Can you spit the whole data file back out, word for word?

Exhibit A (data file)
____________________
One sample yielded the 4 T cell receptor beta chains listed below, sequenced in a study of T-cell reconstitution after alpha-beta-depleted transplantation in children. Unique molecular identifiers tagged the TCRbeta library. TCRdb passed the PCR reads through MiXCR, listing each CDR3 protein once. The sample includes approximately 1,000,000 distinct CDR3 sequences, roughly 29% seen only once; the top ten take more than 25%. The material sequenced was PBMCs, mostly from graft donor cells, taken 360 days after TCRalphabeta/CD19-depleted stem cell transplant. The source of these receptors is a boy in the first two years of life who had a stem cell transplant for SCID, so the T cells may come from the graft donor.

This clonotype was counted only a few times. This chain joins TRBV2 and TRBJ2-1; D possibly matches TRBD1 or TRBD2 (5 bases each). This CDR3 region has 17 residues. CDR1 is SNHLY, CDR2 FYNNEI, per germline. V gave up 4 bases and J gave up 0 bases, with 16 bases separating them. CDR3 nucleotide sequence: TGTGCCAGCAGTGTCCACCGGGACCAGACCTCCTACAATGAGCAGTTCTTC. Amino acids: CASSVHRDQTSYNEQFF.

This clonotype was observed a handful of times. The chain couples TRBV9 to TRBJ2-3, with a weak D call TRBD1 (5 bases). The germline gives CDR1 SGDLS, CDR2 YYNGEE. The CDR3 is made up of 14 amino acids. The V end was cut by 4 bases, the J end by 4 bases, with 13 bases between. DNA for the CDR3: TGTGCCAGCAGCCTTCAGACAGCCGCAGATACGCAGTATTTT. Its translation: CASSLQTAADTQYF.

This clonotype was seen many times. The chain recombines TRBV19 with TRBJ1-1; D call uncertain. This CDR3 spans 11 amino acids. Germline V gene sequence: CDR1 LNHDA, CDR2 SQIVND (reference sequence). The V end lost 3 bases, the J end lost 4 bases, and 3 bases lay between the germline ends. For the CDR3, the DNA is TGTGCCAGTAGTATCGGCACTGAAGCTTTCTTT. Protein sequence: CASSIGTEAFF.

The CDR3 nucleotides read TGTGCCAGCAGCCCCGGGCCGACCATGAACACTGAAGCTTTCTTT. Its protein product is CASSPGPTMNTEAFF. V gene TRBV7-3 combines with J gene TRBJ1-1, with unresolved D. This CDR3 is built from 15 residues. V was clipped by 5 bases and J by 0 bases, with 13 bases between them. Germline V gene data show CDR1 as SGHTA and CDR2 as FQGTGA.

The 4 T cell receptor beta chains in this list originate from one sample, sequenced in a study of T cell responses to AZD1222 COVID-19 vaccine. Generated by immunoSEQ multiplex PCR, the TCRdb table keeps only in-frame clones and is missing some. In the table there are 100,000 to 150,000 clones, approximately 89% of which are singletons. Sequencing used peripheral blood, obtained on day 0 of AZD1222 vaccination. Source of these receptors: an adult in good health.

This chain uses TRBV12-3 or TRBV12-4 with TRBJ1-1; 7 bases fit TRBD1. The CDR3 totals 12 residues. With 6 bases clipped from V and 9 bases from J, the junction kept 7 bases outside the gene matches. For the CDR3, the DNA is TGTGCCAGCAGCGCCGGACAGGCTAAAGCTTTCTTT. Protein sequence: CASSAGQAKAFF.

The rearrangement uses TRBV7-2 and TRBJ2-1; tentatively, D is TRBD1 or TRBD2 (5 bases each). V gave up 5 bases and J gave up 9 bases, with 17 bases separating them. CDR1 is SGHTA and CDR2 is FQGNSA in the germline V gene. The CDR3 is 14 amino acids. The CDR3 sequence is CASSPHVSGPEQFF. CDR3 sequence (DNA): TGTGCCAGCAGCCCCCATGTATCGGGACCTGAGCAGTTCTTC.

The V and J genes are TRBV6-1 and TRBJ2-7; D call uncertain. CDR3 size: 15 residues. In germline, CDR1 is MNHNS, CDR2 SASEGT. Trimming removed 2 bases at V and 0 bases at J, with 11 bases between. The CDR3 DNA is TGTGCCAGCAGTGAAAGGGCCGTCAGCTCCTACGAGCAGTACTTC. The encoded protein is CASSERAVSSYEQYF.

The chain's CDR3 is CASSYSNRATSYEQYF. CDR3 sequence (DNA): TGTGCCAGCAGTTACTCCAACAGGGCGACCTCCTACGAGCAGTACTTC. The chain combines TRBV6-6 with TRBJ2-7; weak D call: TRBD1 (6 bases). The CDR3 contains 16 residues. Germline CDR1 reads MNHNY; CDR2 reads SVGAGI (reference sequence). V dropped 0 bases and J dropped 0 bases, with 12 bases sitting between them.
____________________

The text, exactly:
One sample yielded the 4 T cell receptor beta chains listed below, sequenced in a study of T-cell reconstitution after alpha-beta-depleted transplantation in children. Unique molecular identifiers tagged the TCRbeta library. TCRdb passed the PCR reads through MiXCR, listing each CDR3 protein once. The sample includes approximately 1,000,000 distinct CDR3 sequences, roughly 29% seen only once; the top ten take more than 25%. The material sequenced was PBMCs, mostly from graft donor cells, taken 360 days after TCRalphabeta/CD19-depleted stem cell transplant. The source of these receptors is a boy in the first two years of life who had a stem cell transplant for SCID, so the T cells may come from the graft donor.

This clonotype was counted only a few times. This chain joins TRBV2 and TRBJ2-1; D possibly matches TRBD1 or TRBD2 (5 bases each). This CDR3 region has 17 residues. CDR1 is SNHLY, CDR2 FYNNEI, per germline. V gave up 4 bases and J gave up 0 bases, with 16 bases separating them. CDR3 nucleotide sequence: TGTGCCAGCAGTGTCCACCGGGACCAGACCTCCTACAATGAGCAGTTCTTC. Amino acids: CASSVHRDQTSYNEQFF.

This clonotype was observed a handful of times. The chain couples TRBV9 to TRBJ2-3, with a weak D call TRBD1 (5 bases). The germline gives CDR1 SGDLS, CDR2 YYNGEE. The CDR3 is made up of 14 amino acids. The V end was cut by 4 bases, the J end by 4 bases, with 13 bases between. DNA for the CDR3: TGTGCCAGCAGCCTTCAGACAGCCGCAGATACGCAGTATTTT. Its translation: CASSLQTAADTQYF.

This clonotype was seen many times. The chain recombines TRBV19 with TRBJ1-1; D call uncertain. This CDR3 spans 11 amino acids. Germline V gene sequence: CDR1 LNHDA, CDR2 SQIVND (reference sequence). The V end lost 3 bases, the J end lost 4 bases, and 3 bases lay between the germline ends. For the CDR3, the DNA is TGTGCCAGTAGTATCGGCACTGAAGCTTTCTTT. Protein sequence: CASSIGTEAFF.

The CDR3 nucleotides read TGTGCCAGCAGCCCCGGGCCGACCATGAACACTGAAGCTTTCTTT. Its protein product is CASSPGPTMNTEAFF. V gene TRBV7-3 combines with J gene TRBJ1-1, with unresolved D. This CDR3 is built from 15 residues. V was clipped by 5 bases and J by 0 bases, with 13 bases between them. Germline V gene data show CDR1 as SGHTA and CDR2 as FQGTGA.

The 4 T cell receptor beta chains in this list originate from one sample, sequenced in a study of T cell responses to AZD1222 COVID-19 vaccine. Generated by immunoSEQ multiplex PCR, the TCRdb table keeps only in-frame clones and is missing some. In the table there are 100,000 to 150,000 clones, approximately 89% of which are singletons. Sequencing used peripheral blood, obtained on day 0 of AZD1222 vaccination. Source of these receptors: an adult in good health.

This chain uses TRBV12-3 or TRBV12-4 with TRBJ1-1; 7 bases fit TRBD1. The CDR3 totals 12 residues. With 6 bases clipped from V and 9 bases from J, the junction kept 7 bases outside the gene matches. For the CDR3, the DNA is TGTGCCAGCAGCGCCGGACAGGCTAAAGCTTTCTTT. Protein sequence: CASSAGQAKAFF.

The rearrangement uses TRBV7-2 and TRBJ2-1; tentatively, D is TRBD1 or TRBD2 (5 bases each). V gave up 5 bases and J gave up 9 bases, with 17 bases separating them. CDR1 is SGHTA and CDR2 is FQGNSA in the germline V gene. The CDR3 is 14 amino acids. The CDR3 sequence is CASSPHVSGPEQFF. CDR3 sequence (DNA): TGTGCCAGCAGCCCCCATGTATCGGGACCTGAGCAGTTCTTC.

The V and J genes are TRBV6-1 and TRBJ2-7; D call uncertain. CDR3 size: 15 residues. In germline, CDR1 is MNHNS, CDR2 SASEGT. Trimming removed 2 bases at V and 0 bases at J, with 11 bases between. The CDR3 DNA is TGTGCCAGCAGTGAAAGGGCCGTCAGCTCCTACGAGCAGTACTTC. The encoded protein is CASSERAVSSYEQYF.

The chain's CDR3 is CASSYSNRATSYEQYF. CDR3 sequence (DNA): TGTGCCAGCAGTTACTCCAACAGGGCGACCTCCTACGAGCAGTACTTC. The chain combines TRBV6-6 with TRBJ2-7; weak D call: TRBD1 (6 bases). The CDR3 contains 16 residues. Germline CDR1 reads MNHNY; CDR2 reads SVGAGI (reference sequence). V dropped 0 bases and J dropped 0 bases, with 12 bases sitting between them.